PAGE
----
The New York Times:
Health Care Law Recasts Insurers As Obama Allies
As Americans shop in the health insurance marketplace for a second year, President Obama is depending more than ever on the insurance companies that five years ago he accused of padding profits and canceling coverage for the sick. Those same insurers have long viewed government as an unreliable business partner that imposed taxes, fees and countless regulations and had the power to cut payment rates and cap profit margins. But since the Affordable Care Act was enacted in 2010, the relationship between the Obama administration and insurers has evolved into a powerful, mutually beneficial partnership that has been a boon to the nation’s largest private health plans and led to a profitable surge in their Medicaid enrollment. (Pear, 11/17)
SCOTUS Subsidies Case Weighs On States
Insurance regulators in states where HHS runs the Obamacare exchanges are discussing contingency plans or workarounds should the Supreme Court strip the law’s insurance subsidies across a wide swath of the country. (Pradhan, 11/17)
And The Wall Street Journal examines the White House visits of controversial consultant Jonathan Gruber -
The Wall Street Journal:
Health Adviser Gruber Logged Regular White House Visits
Jonathan Gruber, the economist at the heart of a fresh debate about the Affordable Care Act, has had more than a dozen appointments to visit the White House since Democrats began drafting the health law in 2009, records show. The visits included at least one group meeting with President Barack Obama ... The White House in recent days has tried to distance itself from Mr. Gruber, a 49-year-old Massachusetts Institute of Technology economist, since a 2013 video surfaced last week in which he said the law passed because of the “huge political advantage” of the legislation’s lacking transparency. He also referred to the “stupidity of the American voter.” (Armour and McCain Nelson, 11/17)
Other outlets explore how more providers are asking for pre-payments for non-emergency care -
Louisville Courier-Journal/USA Today:
Health Plans Lead To More Hospital Pre-Pay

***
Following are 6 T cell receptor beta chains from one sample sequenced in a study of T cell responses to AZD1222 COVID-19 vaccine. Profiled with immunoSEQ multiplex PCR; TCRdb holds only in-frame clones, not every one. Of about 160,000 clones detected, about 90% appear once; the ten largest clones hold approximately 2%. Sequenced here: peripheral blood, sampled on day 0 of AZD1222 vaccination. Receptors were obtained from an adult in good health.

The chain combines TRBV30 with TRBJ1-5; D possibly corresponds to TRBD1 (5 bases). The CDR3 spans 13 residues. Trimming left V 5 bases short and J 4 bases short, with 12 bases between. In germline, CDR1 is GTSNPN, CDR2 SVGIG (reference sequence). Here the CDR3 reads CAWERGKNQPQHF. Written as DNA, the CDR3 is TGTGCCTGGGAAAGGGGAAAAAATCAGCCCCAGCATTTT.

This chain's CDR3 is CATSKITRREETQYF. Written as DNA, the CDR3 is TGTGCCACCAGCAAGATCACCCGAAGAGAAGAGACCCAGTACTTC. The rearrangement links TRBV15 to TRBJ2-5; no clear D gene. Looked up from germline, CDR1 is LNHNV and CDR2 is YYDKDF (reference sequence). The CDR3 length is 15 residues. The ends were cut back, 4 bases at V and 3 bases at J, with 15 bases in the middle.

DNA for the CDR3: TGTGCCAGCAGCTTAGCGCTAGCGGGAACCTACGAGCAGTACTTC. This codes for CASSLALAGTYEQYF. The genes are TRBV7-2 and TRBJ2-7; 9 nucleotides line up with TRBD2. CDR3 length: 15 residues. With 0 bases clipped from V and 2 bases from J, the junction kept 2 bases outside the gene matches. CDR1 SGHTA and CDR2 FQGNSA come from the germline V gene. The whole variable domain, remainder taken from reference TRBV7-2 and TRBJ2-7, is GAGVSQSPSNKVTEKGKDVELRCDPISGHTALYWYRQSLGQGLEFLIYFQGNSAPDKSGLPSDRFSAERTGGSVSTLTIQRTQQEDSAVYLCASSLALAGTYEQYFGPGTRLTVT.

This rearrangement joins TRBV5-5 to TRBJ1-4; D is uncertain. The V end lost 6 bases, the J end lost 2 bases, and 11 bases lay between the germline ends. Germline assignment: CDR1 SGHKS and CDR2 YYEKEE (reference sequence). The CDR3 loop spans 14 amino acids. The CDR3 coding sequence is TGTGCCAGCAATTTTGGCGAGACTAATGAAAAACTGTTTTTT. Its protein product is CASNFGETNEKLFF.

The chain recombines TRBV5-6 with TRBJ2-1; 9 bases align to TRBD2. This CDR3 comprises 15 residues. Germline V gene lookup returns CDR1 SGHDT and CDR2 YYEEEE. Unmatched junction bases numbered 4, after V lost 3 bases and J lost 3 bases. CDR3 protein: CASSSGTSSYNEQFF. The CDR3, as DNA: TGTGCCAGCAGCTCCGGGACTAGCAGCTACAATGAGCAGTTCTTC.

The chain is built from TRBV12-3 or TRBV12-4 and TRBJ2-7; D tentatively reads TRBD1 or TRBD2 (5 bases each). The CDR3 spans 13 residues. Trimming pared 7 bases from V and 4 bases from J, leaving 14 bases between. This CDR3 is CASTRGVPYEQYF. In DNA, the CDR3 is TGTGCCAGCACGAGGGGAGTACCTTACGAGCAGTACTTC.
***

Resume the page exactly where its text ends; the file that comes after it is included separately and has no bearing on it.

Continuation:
[Mark Edwards'] experience, being asked to pay a sum upfront for surgery, has become increasingly common as doctors' practices and hospitals navigate the world of employer-provided high-deductible health plans and the launch of the federal Affordable Care Act. Hospital executives say they're struggling to keep their mountains of bad debt in check when patients frequently can't pay the share required under insurance plans for non-emergency tests, procedures and services. (Schneider, 11/16)
A newly elected governor in Alaska and a Montana incumbent advocate expansion of the federal-state program for the poor, while a federal court rejects Maine's effort to drop some young people, and California is sued for dropping many beneficiaries from its rolls.
Alaska's Medicaid Future Uncertain Despite Pro-expansion Governor
Alaska Gov.-elect Bill Walker's finally determined victory Saturday over incumbent Republican Sean Parnell could mean Alaska will be one of the next states to expand Medicaid. But whether the GOP-controlled Legislature will attempt to block such a move is open to debate. “I would hope the Legislature would try not to block him on his first major policy move,” said Les Gara, a Democratic member of the Alaska House of Representatives. Walker ran a campaign that included criticizing the Legislature, a tactic that could come back to haunt him in a Medicaid expansion fight, said Tom Anderson, a political consultant and former Republican state legislator who is now a partner at Optima Public Relations. (Dickson, 11/17)
The Associated Press:
Bullock Budget Pushes For Medicaid Expansion
Mont. Gov. Steve Bullock released a two-year budget proposal Monday that pushes for Medicaid expansion and water, sewer and road projects as well as money for pre-kindergarten programs and increased funding for mental health services. Overall the proposal would increase state spending by 5.5 percent in fiscal year 2016 and 2.83 percent in 2017. Bullock said the increases are offset by expected revenue growth of 7 percent in 2016 and just over 6 percent in 2017. He said his priorities encompass improving the state's economy, education and health care. (Baumann, 11/17)
U.S. Court Rejects Maine's Effort To Trim Medicaid Rolls
A federal appeals court on Monday rejected Maine's effort to trim some young people from its Medicaid rolls, saying the move would violate the Affordable Care Act. Maine Republican Governor Paul LePage, a critic of President Barack Obama's signature healthcare law, which is also known as Obamacare, had proposed in 2012 cutting non-disabled 19- and 20-year-olds from the state's Medicaid program to help balance the budget. A judge on the 1st U.S. Circuit Court of Appeals said on Monday the move would violate a key provision of the Affordable Care Act that forbids states from tightening Medicaid eligibility requirements for at least nine years. (Sherwood, 11/17)